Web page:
• Energy and New Fuels Infrastructure: The focus is on the fuels and new energy carrier infrastructure upstream from airports needed to facilitate the use of aircraft powered by SAF or hydrogen. Renewable energy plays a vital role in meeting the aviation sector’s energy demand, and the roadmap outlines milestones to enable the necessary infrastructure developments.
  • Operations: The opportunities for reducing emissions and improving energy efficiency by improving the way existing aircraft are operated. Automation, big data management, and the integration of new technologies are key enablers for optimizing air traffic management and enhancing the overall efficiency of the air transportation system.
  • Policy: The need for globally aligned strategic policies to provide incentives and support for the aviation industry’s transition to a net-zero future. As with all other successful energy transitions, collaboration between governments and industry stakeholders is crucial in creating the necessary framework to achieve the decarbonization goals.
  • Finance: How to finance the cumulative $5 trillion needed for aviation to achieve net zero by 2050. This includes technological advancements, infrastructure developments, and operational improvements.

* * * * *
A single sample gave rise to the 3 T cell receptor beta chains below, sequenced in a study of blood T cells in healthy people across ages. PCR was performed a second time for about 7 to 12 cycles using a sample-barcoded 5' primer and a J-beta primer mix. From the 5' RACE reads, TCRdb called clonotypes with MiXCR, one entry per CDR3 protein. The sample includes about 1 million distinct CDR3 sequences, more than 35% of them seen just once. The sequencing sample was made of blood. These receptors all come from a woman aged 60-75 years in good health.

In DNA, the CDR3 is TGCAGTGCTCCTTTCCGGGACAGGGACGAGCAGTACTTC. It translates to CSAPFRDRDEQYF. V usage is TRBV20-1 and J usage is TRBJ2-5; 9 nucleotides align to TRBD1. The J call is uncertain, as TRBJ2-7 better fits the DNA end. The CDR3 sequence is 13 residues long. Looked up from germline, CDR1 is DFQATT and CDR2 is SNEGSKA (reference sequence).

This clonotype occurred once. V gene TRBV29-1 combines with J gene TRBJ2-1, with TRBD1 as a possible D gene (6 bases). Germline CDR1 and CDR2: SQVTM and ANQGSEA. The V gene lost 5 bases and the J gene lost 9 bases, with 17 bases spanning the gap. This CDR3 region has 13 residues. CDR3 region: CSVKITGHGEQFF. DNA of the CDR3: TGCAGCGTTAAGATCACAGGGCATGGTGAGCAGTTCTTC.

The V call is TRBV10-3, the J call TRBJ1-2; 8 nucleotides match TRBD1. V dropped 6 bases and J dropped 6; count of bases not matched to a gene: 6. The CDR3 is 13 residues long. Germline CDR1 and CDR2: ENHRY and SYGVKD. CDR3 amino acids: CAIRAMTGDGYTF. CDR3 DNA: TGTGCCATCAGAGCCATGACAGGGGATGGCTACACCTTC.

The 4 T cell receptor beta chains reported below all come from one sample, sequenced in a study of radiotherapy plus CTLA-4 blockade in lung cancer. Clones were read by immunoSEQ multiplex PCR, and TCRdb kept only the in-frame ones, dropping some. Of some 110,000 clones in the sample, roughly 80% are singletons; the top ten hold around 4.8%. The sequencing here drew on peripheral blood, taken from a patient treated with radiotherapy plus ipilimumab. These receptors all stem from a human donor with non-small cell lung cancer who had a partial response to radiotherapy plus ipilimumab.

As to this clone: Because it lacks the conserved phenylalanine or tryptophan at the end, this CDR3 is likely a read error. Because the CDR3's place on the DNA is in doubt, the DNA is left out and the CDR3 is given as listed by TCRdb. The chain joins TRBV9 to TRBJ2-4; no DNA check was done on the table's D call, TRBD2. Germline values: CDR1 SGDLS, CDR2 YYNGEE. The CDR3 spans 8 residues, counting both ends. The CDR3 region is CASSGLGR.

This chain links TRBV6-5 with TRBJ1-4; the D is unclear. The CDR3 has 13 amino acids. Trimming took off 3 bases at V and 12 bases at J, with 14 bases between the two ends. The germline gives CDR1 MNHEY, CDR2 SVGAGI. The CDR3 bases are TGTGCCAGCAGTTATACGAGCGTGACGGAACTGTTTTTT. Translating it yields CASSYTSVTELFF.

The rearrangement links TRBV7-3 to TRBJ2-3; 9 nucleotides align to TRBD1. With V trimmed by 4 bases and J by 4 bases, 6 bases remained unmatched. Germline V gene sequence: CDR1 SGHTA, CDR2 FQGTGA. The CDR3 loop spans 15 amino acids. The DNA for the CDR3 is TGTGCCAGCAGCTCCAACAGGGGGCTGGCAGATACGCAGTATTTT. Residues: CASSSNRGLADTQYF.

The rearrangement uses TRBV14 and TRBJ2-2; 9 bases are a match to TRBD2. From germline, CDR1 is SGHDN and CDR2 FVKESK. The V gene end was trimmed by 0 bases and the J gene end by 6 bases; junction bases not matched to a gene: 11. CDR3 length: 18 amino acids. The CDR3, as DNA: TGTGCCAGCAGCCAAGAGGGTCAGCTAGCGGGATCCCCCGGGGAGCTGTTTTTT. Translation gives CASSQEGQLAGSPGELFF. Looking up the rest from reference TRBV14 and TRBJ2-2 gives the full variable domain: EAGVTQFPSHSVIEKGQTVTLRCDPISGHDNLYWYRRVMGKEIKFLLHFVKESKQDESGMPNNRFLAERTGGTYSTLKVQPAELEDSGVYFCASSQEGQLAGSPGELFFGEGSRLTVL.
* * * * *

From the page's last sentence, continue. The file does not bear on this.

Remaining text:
The challenges to ramp up SAF production are a good illustration of the importance of these roadmaps.

As a drop-in solution, SAF is expected to deliver about 62 per cent of carbon mitigation needed to achieve net zero by 2050.

But even though SAF is expected to be fully implementable with future aircraft fleet, it still has major inter-dependencies on policy, aircraft technology, energy infrastructure, financing, and operations for which these roadmaps are critical.

On the first day of the AGM, IATA announced that RwandAir chief executive, Yvonne Manzi Makolo, has assumed her duties as chair of the IATA board of governors for a one-year term.

Makolo is the 81st chair of the IATA board and the first woman to take on this role.

She has served on the board since November 2020.

She succeeds Pegasus Airlines chairperson, Mehmet Tevfik Nane, who will continue to serve on the board.

“I am honoured and pleased to take on this important role.

“IATA plays a critical role for all airlines - big and small, various business models, and in all corners of the world.

“Leading a medium-sized airline in Africa gives me a unique perspective on issues that airlines hold in common.

“At the top of the agenda are decarbonization, improving safety, the transformation to modern airline retailing, and ensuring we have cost-efficient infrastructure.

“I am particularly pleased to be taking on this role as IATA launches Focus Africa with the aim of unifying the continent’s stakeholders so that together we can strengthen the contribution of aviation to Africa’s social and economic development,” said Makolo.

Chris O’Toole